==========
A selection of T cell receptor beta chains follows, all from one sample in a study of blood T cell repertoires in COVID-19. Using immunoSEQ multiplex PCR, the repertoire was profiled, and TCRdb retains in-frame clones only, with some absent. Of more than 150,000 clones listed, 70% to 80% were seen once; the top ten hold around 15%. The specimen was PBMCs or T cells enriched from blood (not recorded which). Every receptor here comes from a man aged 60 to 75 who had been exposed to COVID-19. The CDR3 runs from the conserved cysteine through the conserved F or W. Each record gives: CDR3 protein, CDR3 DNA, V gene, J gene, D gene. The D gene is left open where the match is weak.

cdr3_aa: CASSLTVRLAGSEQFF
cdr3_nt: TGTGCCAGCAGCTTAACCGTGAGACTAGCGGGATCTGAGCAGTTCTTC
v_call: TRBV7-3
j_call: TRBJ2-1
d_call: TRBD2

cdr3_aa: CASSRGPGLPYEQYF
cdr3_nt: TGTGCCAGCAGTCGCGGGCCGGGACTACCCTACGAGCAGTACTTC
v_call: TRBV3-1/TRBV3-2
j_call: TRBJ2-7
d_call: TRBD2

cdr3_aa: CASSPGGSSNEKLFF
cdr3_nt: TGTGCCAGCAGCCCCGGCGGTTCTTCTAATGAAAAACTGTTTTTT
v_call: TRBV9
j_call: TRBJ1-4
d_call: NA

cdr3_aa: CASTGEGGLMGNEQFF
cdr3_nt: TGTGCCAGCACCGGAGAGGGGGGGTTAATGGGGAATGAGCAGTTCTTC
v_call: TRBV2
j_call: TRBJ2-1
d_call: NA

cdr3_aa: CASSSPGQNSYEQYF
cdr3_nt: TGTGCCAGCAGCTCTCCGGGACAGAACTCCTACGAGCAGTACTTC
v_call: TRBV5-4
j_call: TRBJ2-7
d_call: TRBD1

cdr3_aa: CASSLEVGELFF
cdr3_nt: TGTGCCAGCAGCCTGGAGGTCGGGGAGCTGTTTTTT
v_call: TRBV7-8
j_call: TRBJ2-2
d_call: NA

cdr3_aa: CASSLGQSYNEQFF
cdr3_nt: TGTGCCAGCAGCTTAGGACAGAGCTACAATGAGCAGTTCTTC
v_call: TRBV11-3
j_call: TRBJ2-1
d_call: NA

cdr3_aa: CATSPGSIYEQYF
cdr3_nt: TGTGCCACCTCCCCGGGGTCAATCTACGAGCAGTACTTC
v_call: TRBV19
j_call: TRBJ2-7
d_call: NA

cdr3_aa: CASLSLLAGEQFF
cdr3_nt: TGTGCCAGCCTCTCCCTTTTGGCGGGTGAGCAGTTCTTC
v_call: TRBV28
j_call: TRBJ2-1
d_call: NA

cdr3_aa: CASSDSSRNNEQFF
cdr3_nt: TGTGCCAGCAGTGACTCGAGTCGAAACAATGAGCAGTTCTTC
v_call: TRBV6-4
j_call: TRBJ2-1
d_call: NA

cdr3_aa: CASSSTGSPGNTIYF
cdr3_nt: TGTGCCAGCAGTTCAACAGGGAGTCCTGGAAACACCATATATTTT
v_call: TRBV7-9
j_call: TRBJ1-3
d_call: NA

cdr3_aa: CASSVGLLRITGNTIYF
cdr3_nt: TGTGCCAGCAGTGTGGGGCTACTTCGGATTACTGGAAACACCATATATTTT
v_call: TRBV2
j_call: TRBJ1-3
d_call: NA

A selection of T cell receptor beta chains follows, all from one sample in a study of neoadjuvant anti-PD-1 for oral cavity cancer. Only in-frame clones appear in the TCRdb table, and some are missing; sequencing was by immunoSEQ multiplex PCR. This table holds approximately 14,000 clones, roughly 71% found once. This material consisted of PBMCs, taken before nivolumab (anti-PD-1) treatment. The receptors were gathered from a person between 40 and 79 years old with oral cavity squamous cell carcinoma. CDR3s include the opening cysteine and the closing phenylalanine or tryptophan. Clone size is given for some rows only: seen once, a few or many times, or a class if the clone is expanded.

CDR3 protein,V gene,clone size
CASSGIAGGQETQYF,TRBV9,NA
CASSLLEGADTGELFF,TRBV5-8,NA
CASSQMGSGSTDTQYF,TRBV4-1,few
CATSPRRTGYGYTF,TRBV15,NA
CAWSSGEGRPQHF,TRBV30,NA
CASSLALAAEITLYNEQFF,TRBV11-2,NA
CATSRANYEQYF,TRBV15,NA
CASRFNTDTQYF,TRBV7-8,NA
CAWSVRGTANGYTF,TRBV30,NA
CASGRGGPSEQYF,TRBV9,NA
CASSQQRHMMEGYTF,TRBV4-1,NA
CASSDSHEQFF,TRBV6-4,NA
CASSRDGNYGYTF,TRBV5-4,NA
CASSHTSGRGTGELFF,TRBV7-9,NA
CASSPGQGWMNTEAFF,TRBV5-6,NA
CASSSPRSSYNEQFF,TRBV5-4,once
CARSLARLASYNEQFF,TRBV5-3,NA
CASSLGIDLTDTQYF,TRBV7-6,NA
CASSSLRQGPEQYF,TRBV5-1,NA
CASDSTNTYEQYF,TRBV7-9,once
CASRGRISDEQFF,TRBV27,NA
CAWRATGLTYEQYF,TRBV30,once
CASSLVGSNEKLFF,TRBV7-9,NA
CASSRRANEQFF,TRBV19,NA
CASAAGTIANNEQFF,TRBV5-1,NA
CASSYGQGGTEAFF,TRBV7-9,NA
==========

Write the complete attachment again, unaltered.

A selection of T cell receptor beta chains follows, all from one sample in a study of blood T cell repertoires in COVID-19. Using immunoSEQ multiplex PCR, the repertoire was profiled, and TCRdb retains in-frame clones only, with some absent. Of more than 150,000 clones listed, 70% to 80% were seen once; the top ten hold around 15%. The specimen was PBMCs or T cells enriched from blood (not recorded which). Every receptor here comes from a man aged 60 to 75 who had been exposed to COVID-19. The CDR3 runs from the conserved cysteine through the conserved F or W. Each record gives: CDR3 protein, CDR3 DNA, V gene, J gene, D gene. The D gene is left open where the match is weak.

cdr3_aa: CASSLTVRLAGSEQFF
cdr3_nt: TGTGCCAGCAGCTTAACCGTGAGACTAGCGGGATCTGAGCAGTTCTTC
v_call: TRBV7-3
j_call: TRBJ2-1
d_call: TRBD2

cdr3_aa: CASSRGPGLPYEQYF
cdr3_nt: TGTGCCAGCAGTCGCGGGCCGGGACTACCCTACGAGCAGTACTTC
v_call: TRBV3-1/TRBV3-2
j_call: TRBJ2-7
d_call: TRBD2

cdr3_aa: CASSPGGSSNEKLFF
cdr3_nt: TGTGCCAGCAGCCCCGGCGGTTCTTCTAATGAAAAACTGTTTTTT
v_call: TRBV9
j_call: TRBJ1-4
d_call: NA

cdr3_aa: CASTGEGGLMGNEQFF
cdr3_nt: TGTGCCAGCACCGGAGAGGGGGGGTTAATGGGGAATGAGCAGTTCTTC
v_call: TRBV2
j_call: TRBJ2-1
d_call: NA

cdr3_aa: CASSSPGQNSYEQYF
cdr3_nt: TGTGCCAGCAGCTCTCCGGGACAGAACTCCTACGAGCAGTACTTC
v_call: TRBV5-4
j_call: TRBJ2-7
d_call: TRBD1

cdr3_aa: CASSLEVGELFF
cdr3_nt: TGTGCCAGCAGCCTGGAGGTCGGGGAGCTGTTTTTT
v_call: TRBV7-8
j_call: TRBJ2-2
d_call: NA

cdr3_aa: CASSLGQSYNEQFF
cdr3_nt: TGTGCCAGCAGCTTAGGACAGAGCTACAATGAGCAGTTCTTC
v_call: TRBV11-3
j_call: TRBJ2-1
d_call: NA

cdr3_aa: CATSPGSIYEQYF
cdr3_nt: TGTGCCACCTCCCCGGGGTCAATCTACGAGCAGTACTTC
v_call: TRBV19
j_call: TRBJ2-7
d_call: NA

cdr3_aa: CASLSLLAGEQFF
cdr3_nt: TGTGCCAGCCTCTCCCTTTTGGCGGGTGAGCAGTTCTTC
v_call: TRBV28
j_call: TRBJ2-1
d_call: NA

cdr3_aa: CASSDSSRNNEQFF
cdr3_nt: TGTGCCAGCAGTGACTCGAGTCGAAACAATGAGCAGTTCTTC
v_call: TRBV6-4
j_call: TRBJ2-1
d_call: NA

cdr3_aa: CASSSTGSPGNTIYF
cdr3_nt: TGTGCCAGCAGTTCAACAGGGAGTCCTGGAAACACCATATATTTT
v_call: TRBV7-9
j_call: TRBJ1-3
d_call: NA

cdr3_aa: CASSVGLLRITGNTIYF
cdr3_nt: TGTGCCAGCAGTGTGGGGCTACTTCGGATTACTGGAAACACCATATATTTT
v_call: TRBV2
j_call: TRBJ1-3
d_call: NA

A selection of T cell receptor beta chains follows, all from one sample in a study of neoadjuvant anti-PD-1 for oral cavity cancer. Only in-frame clones appear in the TCRdb table, and some are missing; sequencing was by immunoSEQ multiplex PCR. This table holds approximately 14,000 clones, roughly 71% found once. This material consisted of PBMCs, taken before nivolumab (anti-PD-1) treatment. The receptors were gathered from a person between 40 and 79 years old with oral cavity squamous cell carcinoma. CDR3s include the opening cysteine and the closing phenylalanine or tryptophan. Clone size is given for some rows only: seen once, a few or many times, or a class if the clone is expanded.

CDR3 protein,V gene,clone size
CASSGIAGGQETQYF,TRBV9,NA
CASSLLEGADTGELFF,TRBV5-8,NA
CASSQMGSGSTDTQYF,TRBV4-1,few
CATSPRRTGYGYTF,TRBV15,NA
CAWSSGEGRPQHF,TRBV30,NA
CASSLALAAEITLYNEQFF,TRBV11-2,NA
CATSRANYEQYF,TRBV15,NA
CASRFNTDTQYF,TRBV7-8,NA
CAWSVRGTANGYTF,TRBV30,NA
CASGRGGPSEQYF,TRBV9,NA
CASSQQRHMMEGYTF,TRBV4-1,NA
CASSDSHEQFF,TRBV6-4,NA
CASSRDGNYGYTF,TRBV5-4,NA
CASSHTSGRGTGELFF,TRBV7-9,NA
CASSPGQGWMNTEAFF,TRBV5-6,NA
CASSSPRSSYNEQFF,TRBV5-4,once
CARSLARLASYNEQFF,TRBV5-3,NA
CASSLGIDLTDTQYF,TRBV7-6,NA
CASSSLRQGPEQYF,TRBV5-1,NA
CASDSTNTYEQYF,TRBV7-9,once
CASRGRISDEQFF,TRBV27,NA
CAWRATGLTYEQYF,TRBV30,once
CASSLVGSNEKLFF,TRBV7-9,NA
CASSRRANEQFF,TRBV19,NA
CASAAGTIANNEQFF,TRBV5-1,NA
CASSYGQGGTEAFF,TRBV7-9,NA